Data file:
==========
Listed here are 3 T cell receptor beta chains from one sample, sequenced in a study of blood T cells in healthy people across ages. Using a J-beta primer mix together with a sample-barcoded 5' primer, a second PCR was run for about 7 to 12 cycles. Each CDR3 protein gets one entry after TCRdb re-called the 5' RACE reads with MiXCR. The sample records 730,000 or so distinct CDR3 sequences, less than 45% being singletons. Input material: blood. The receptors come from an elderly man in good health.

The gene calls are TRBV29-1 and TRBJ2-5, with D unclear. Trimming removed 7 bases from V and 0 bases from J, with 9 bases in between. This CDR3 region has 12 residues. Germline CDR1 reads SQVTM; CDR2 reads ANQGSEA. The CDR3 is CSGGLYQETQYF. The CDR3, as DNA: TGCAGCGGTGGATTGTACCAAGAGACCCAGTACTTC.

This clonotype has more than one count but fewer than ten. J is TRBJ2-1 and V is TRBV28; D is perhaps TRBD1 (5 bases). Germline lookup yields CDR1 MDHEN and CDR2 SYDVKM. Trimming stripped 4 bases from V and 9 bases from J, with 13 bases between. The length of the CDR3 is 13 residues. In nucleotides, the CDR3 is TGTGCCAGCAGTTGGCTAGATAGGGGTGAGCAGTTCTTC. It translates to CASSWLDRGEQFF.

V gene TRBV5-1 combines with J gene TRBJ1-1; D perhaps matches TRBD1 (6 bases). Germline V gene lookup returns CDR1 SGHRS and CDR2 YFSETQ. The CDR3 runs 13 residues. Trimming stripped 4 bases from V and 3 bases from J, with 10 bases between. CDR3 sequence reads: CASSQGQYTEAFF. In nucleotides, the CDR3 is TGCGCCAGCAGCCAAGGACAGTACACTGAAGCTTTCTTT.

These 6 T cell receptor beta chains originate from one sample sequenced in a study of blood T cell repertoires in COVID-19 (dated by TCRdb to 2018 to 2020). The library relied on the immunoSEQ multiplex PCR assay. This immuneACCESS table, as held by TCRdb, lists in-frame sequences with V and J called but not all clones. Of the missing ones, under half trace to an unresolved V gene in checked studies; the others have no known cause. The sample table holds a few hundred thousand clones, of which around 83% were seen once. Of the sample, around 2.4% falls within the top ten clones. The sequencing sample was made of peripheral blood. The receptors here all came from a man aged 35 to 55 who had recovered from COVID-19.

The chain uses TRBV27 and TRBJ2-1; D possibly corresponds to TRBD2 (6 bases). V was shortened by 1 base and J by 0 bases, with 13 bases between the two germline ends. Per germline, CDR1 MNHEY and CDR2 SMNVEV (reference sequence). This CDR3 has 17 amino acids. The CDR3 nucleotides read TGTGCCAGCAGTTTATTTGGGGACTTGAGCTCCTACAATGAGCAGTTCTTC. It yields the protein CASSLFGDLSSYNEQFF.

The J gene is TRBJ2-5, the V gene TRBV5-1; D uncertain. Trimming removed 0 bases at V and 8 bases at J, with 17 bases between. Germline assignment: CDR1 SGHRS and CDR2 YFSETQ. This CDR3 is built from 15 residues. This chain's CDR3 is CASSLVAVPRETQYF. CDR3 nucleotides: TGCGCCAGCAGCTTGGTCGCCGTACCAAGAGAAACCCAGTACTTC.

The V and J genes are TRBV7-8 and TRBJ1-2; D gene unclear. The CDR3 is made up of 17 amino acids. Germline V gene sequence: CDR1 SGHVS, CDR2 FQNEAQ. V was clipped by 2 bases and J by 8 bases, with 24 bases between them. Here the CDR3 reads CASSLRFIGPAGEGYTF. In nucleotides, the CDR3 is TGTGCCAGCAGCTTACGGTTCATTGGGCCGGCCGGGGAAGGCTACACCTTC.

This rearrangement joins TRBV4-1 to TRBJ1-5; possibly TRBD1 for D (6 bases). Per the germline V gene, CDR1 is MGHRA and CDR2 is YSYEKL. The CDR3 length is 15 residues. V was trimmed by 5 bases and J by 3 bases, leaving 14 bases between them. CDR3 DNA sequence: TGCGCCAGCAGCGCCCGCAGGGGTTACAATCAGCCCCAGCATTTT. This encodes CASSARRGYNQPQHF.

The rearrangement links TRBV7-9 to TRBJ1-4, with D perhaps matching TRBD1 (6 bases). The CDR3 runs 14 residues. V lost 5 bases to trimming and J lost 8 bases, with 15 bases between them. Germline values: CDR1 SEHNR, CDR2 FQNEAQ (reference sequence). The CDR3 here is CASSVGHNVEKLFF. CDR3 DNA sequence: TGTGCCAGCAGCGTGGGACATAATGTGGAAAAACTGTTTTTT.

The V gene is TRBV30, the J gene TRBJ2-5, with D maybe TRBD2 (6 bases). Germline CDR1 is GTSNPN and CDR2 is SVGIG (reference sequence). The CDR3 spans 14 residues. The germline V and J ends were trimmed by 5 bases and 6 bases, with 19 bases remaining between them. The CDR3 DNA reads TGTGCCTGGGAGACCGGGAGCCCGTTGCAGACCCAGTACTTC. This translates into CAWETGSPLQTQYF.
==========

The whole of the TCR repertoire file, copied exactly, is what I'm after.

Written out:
Listed here are 3 T cell receptor beta chains from one sample, sequenced in a study of blood T cells in healthy people across ages. Using a J-beta primer mix together with a sample-barcoded 5' primer, a second PCR was run for about 7 to 12 cycles. Each CDR3 protein gets one entry after TCRdb re-called the 5' RACE reads with MiXCR. The sample records 730,000 or so distinct CDR3 sequences, less than 45% being singletons. Input material: blood. The receptors come from an elderly man in good health.

The gene calls are TRBV29-1 and TRBJ2-5, with D unclear. Trimming removed 7 bases from V and 0 bases from J, with 9 bases in between. This CDR3 region has 12 residues. Germline CDR1 reads SQVTM; CDR2 reads ANQGSEA. The CDR3 is CSGGLYQETQYF. The CDR3, as DNA: TGCAGCGGTGGATTGTACCAAGAGACCCAGTACTTC.

This clonotype has more than one count but fewer than ten. J is TRBJ2-1 and V is TRBV28; D is perhaps TRBD1 (5 bases). Germline lookup yields CDR1 MDHEN and CDR2 SYDVKM. Trimming stripped 4 bases from V and 9 bases from J, with 13 bases between. The length of the CDR3 is 13 residues. In nucleotides, the CDR3 is TGTGCCAGCAGTTGGCTAGATAGGGGTGAGCAGTTCTTC. It translates to CASSWLDRGEQFF.

V gene TRBV5-1 combines with J gene TRBJ1-1; D perhaps matches TRBD1 (6 bases). Germline V gene lookup returns CDR1 SGHRS and CDR2 YFSETQ. The CDR3 runs 13 residues. Trimming stripped 4 bases from V and 3 bases from J, with 10 bases between. CDR3 sequence reads: CASSQGQYTEAFF. In nucleotides, the CDR3 is TGCGCCAGCAGCCAAGGACAGTACACTGAAGCTTTCTTT.

These 6 T cell receptor beta chains originate from one sample sequenced in a study of blood T cell repertoires in COVID-19 (dated by TCRdb to 2018 to 2020). The library relied on the immunoSEQ multiplex PCR assay. This immuneACCESS table, as held by TCRdb, lists in-frame sequences with V and J called but not all clones. Of the missing ones, under half trace to an unresolved V gene in checked studies; the others have no known cause. The sample table holds a few hundred thousand clones, of which around 83% were seen once. Of the sample, around 2.4% falls within the top ten clones. The sequencing sample was made of peripheral blood. The receptors here all came from a man aged 35 to 55 who had recovered from COVID-19.

The chain uses TRBV27 and TRBJ2-1; D possibly corresponds to TRBD2 (6 bases). V was shortened by 1 base and J by 0 bases, with 13 bases between the two germline ends. Per germline, CDR1 MNHEY and CDR2 SMNVEV (reference sequence). This CDR3 has 17 amino acids. The CDR3 nucleotides read TGTGCCAGCAGTTTATTTGGGGACTTGAGCTCCTACAATGAGCAGTTCTTC. It yields the protein CASSLFGDLSSYNEQFF.

The J gene is TRBJ2-5, the V gene TRBV5-1; D uncertain. Trimming removed 0 bases at V and 8 bases at J, with 17 bases between. Germline assignment: CDR1 SGHRS and CDR2 YFSETQ. This CDR3 is built from 15 residues. This chain's CDR3 is CASSLVAVPRETQYF. CDR3 nucleotides: TGCGCCAGCAGCTTGGTCGCCGTACCAAGAGAAACCCAGTACTTC.

The V and J genes are TRBV7-8 and TRBJ1-2; D gene unclear. The CDR3 is made up of 17 amino acids. Germline V gene sequence: CDR1 SGHVS, CDR2 FQNEAQ. V was clipped by 2 bases and J by 8 bases, with 24 bases between them. Here the CDR3 reads CASSLRFIGPAGEGYTF. In nucleotides, the CDR3 is TGTGCCAGCAGCTTACGGTTCATTGGGCCGGCCGGGGAAGGCTACACCTTC.

This rearrangement joins TRBV4-1 to TRBJ1-5; possibly TRBD1 for D (6 bases). Per the germline V gene, CDR1 is MGHRA and CDR2 is YSYEKL. The CDR3 length is 15 residues. V was trimmed by 5 bases and J by 3 bases, leaving 14 bases between them. CDR3 DNA sequence: TGCGCCAGCAGCGCCCGCAGGGGTTACAATCAGCCCCAGCATTTT. This encodes CASSARRGYNQPQHF.

The rearrangement links TRBV7-9 to TRBJ1-4, with D perhaps matching TRBD1 (6 bases). The CDR3 runs 14 residues. V lost 5 bases to trimming and J lost 8 bases, with 15 bases between them. Germline values: CDR1 SEHNR, CDR2 FQNEAQ (reference sequence). The CDR3 here is CASSVGHNVEKLFF. CDR3 DNA sequence: TGTGCCAGCAGCGTGGGACATAATGTGGAAAAACTGTTTTTT.

The V gene is TRBV30, the J gene TRBJ2-5, with D maybe TRBD2 (6 bases). Germline CDR1 is GTSNPN and CDR2 is SVGIG (reference sequence). The CDR3 spans 14 residues. The germline V and J ends were trimmed by 5 bases and 6 bases, with 19 bases remaining between them. The CDR3 DNA reads TGTGCCTGGGAGACCGGGAGCCCGTTGCAGACCCAGTACTTC. This translates into CAWETGSPLQTQYF.